On top of all this, Group A is considered to be the trickiest of the two. Still, with the group format this year losing Qatar and Australia, one win could be enough for a Quarter Final.
Likely Starting Line-Up: (4-1-4-1) Lampe, Bejarano, Haquín, Quinteros, Flores, Justiniano, Cespedes, Saavedra, Arce, Vaca, Moreno
Key Player: Marcelo Moreno claimed, “It’s a huge dream to take Bolivia to the World Cup” in a recent FIFA interview, and if anyone can, it’s him. A journeyman striker and record goalscorer for the country. He will hope that Bolivia can at least be competitive and potentially take that momentum into the qualifiers.
Young Player to Watch: Although still uncapped, tricky winger Jaume Cuéllar is easily the brightest youth talent on this side. Previously part of La Masia Barcelona set up, now in the Spal youth academy, he has shown a lot of potential in youth ranks. Likely, Farías won’t trust him in tournament football, considering he’s only made 2 first-team appearances in his career, but he might be the spark Bolivia need.
The Argentinian nightmare themselves. Chile’s golden generation are almost at their end. Whatever happens, two Copa America titles for a nation who hadn’t won it previously is not too shabby to show for it. This team is now old however. Heroes like Bravo, Vidal, Aránguiz, Medel and Sanchez are all above 30, and more importantly, not playing at a high level anymore. Even fringe players like Isla, Beausejour, Vargas and Orellana are over30.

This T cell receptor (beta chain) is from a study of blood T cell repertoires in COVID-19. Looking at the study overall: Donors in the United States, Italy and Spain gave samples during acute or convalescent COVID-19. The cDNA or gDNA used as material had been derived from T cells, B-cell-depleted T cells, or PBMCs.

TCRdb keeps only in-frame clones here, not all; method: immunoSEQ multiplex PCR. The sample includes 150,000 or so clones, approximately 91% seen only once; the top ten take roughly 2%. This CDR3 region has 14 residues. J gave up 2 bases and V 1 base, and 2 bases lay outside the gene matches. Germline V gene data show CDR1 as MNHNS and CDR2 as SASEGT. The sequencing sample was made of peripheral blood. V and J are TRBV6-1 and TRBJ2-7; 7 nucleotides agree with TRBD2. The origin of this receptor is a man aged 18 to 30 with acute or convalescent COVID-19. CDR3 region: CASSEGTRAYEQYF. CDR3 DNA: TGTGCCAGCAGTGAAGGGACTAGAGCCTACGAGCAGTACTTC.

With this, qualifying was somewhat underwhelming with a shock loss to Venezuela. Like Venezuela, previous coach Reinaldo Rueda left before the tournament with new boss Martín Lasarte having only one friendly under his belt. Throughout his career, he has often deployed a 4-3-3 and, likely, won’t stray far from what he knows. Tactically, however, who knows what to expect. If their recent qualifier with Argentina is anything to go by, Chile isn’t coming to make any friends. A tough-tackling hard-nosed team.
Vidal has been hit with Covid and Tonsilitis at the same time, so is likely to miss the start. Orellana is also potentially ruled out of the tournament with a muscle injury.
Will this generation sign off with one last push, or will it fizzle out?
Likely Starting Line-up: (4-3-3) Bravo, Isla, Maripán, Medel, Beausejour, Pulgar, Aránguiz, Vidal, Vargas, Sánchez, Meneses